Is Your Organization’s New Years Resolution to Be More Secure? If not, it should be!
However, that is too easy to say, and very hard to accomplish. The current threat environment is expanding far faster than the controls can hope to keep up with. A CISOs / CSOs job has never been harder; a trend that will continue this year and on into the future. If you don’t believe that call up organization’s like SONY, ebay (one of the least talked-about giant data breaches of the year), Target, JPMorgan Chase, Home Depot, Community Health Systems, or the 321 other healthcare organizations reporting breaches affecting over 83 million individuals! In fact, healthcare breaches accounted for a whopping 42.3% of data breaches included in the just-published Identity Theft Resource Center 2014 Data Breach Report(1).
Threat vectors include all of the usual suspects that we have been talking about for years. But the massive proliferation of data, accelerating migration to remote and teleworkers, and huge increase in activity of nation-states, organized crime, and hacktivists all make the CISOs / CSOs job next to impossible. It’s not a matter of whether an incident will happen to a modern connected company, but when.
Data breach incident handling must be a part of your data privacy and information security program. Balancing the need for speed of response, especially prompted by state-level data breach rules, with accuracy and responsible forensic activities is a tough challenge. It becomes tougher when interested parties such as the CEO, who suddenly realized that information security is important, compliance, legal, IT Management, public relations, the cyber security insurance carrier and their forensic experts, and the press all want constant feedback and a complete understanding of what happened, who did it, and how much is this going to cost us? from the word, “Go!”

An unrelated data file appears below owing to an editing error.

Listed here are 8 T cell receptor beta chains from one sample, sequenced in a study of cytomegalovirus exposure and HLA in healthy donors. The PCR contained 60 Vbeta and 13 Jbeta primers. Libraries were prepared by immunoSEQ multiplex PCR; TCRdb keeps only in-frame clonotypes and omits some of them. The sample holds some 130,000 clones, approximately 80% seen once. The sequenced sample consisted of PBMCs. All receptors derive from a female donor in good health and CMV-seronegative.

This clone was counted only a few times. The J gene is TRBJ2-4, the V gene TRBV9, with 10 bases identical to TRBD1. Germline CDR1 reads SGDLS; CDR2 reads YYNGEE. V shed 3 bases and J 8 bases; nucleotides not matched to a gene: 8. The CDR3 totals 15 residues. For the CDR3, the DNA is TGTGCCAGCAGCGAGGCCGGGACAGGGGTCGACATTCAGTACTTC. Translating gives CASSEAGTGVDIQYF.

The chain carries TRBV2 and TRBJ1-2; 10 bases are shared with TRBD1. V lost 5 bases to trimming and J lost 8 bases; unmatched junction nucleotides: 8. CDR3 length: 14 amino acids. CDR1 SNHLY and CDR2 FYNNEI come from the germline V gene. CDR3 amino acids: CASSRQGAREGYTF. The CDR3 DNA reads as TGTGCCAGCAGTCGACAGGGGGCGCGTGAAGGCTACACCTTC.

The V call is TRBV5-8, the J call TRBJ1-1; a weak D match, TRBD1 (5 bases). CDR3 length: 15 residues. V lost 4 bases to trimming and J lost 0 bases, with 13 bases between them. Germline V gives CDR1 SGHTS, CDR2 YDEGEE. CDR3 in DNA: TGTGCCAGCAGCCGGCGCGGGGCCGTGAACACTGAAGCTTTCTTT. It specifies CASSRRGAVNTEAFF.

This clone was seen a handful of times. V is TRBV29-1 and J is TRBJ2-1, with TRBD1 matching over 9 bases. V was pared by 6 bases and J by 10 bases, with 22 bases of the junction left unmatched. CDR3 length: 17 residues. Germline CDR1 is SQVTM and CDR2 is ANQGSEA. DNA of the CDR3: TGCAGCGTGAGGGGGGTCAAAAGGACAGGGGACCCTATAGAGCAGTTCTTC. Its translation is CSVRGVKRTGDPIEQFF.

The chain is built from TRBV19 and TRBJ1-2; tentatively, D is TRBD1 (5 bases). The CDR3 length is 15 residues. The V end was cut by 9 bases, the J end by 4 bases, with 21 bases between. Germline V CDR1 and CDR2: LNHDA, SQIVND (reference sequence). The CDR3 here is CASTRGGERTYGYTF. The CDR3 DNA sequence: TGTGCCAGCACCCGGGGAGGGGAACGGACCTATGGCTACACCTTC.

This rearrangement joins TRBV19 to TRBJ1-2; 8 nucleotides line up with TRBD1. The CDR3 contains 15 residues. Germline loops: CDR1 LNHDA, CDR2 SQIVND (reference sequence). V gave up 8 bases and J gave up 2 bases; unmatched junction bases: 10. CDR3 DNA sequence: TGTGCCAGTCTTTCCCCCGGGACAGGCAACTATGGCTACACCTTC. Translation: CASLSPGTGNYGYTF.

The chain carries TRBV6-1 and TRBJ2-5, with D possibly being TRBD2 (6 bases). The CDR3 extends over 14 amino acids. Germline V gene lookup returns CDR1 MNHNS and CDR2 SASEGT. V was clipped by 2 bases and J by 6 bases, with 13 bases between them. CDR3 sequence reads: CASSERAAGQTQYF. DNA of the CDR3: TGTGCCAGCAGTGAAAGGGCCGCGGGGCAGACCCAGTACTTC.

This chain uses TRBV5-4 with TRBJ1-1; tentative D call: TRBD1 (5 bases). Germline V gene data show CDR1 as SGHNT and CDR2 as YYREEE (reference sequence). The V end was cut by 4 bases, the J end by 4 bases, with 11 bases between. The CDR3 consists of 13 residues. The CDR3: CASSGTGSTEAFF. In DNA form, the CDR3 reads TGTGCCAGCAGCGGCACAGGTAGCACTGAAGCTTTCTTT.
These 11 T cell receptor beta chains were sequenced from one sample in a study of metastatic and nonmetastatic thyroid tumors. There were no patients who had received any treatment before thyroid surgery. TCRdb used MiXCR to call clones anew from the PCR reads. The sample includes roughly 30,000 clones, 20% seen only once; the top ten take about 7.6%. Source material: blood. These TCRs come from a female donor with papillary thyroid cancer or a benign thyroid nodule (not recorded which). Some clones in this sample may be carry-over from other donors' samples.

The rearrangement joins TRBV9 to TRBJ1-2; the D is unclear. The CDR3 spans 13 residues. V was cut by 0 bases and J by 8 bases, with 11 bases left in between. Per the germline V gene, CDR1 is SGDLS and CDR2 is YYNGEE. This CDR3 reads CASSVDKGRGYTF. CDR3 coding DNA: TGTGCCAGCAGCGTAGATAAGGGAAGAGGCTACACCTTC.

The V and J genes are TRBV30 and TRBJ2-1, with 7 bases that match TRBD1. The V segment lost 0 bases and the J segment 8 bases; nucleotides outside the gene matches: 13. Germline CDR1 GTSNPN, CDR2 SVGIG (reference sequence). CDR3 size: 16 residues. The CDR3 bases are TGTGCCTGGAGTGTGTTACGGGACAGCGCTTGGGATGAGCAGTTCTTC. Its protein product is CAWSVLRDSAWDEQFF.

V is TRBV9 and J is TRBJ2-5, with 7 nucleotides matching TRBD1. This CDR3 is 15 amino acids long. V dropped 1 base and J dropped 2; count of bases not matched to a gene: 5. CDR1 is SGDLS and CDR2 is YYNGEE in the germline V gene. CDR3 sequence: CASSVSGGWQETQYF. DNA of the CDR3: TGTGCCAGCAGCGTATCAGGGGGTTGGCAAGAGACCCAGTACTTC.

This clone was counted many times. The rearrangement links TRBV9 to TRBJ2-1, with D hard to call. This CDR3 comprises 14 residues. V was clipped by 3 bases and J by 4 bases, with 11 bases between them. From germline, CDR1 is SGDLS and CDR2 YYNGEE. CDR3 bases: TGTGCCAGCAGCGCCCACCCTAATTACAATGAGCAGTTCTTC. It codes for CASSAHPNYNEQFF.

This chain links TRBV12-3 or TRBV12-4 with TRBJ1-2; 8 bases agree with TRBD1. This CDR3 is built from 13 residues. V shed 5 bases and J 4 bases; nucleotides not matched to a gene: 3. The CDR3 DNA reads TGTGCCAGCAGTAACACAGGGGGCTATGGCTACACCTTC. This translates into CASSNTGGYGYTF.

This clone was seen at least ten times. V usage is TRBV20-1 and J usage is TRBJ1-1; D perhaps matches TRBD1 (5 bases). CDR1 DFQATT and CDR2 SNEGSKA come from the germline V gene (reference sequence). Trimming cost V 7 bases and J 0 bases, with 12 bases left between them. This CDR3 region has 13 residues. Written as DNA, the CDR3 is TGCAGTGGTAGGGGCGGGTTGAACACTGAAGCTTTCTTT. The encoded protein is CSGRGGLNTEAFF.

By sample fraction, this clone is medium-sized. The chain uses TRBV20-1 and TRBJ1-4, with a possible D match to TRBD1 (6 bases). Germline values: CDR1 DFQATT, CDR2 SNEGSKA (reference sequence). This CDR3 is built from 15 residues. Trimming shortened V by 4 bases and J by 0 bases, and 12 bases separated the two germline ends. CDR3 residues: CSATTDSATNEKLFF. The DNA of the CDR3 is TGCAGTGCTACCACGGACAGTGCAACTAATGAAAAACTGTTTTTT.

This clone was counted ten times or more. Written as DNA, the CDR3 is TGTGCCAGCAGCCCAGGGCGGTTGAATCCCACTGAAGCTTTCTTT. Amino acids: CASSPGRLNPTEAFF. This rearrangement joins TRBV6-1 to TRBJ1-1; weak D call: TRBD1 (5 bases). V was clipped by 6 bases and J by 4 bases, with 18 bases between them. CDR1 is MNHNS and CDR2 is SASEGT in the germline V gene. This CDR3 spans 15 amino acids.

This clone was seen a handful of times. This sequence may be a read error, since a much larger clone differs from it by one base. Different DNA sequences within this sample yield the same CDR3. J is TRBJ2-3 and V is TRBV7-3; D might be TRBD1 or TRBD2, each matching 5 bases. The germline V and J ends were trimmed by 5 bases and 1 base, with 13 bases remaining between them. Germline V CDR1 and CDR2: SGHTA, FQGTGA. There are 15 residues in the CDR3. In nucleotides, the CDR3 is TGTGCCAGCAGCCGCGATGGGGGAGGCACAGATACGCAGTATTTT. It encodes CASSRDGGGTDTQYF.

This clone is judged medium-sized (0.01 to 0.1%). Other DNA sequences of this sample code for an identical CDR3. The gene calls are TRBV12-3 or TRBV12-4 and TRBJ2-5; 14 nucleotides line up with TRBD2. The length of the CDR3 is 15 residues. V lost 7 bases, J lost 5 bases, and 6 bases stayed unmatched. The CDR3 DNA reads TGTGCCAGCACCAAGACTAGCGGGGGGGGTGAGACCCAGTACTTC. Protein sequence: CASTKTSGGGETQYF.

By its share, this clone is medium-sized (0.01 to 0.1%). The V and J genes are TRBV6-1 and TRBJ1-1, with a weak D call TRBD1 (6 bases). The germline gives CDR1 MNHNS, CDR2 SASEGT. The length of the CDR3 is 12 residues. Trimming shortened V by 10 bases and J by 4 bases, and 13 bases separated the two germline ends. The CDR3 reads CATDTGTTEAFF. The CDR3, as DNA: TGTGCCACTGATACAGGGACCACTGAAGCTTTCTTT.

Hopefully all of these parties were interested when the CISO / CSO asked to run a data breach incident drill last year in order to test the capabilities, response time, and training of all relevant parties to respond to such an incident. From our experience performing risk assessments, they were not, and a drill has never been completed.
Don’t let a real incident be the first time you test your data privacy and information security incident response plan. Remember a successful program is built on statements of policy, supporting procedures, tools, checklists, logs, forms, and training. If a real incident is your first test, chances are you are looking at a poor result, and a poor result is more likely to lead to fines and firings.
Since an incident is a matter of When Not If, testing your incident response plan should not be seen as optional or subject to perpetual procrastination!
Lastly, remember that while Information Technology (I.T.) is the system owner and the primary source of information in the event of an incident or breach, the problem is a business issue, not an I.T. issue! Consider addressing requirements and response in your Business Continuity Plan (BCP). BCP procrastination is a topic for another article!
Happy New Year and we’ll secure you in 2015
The team at RISC Management
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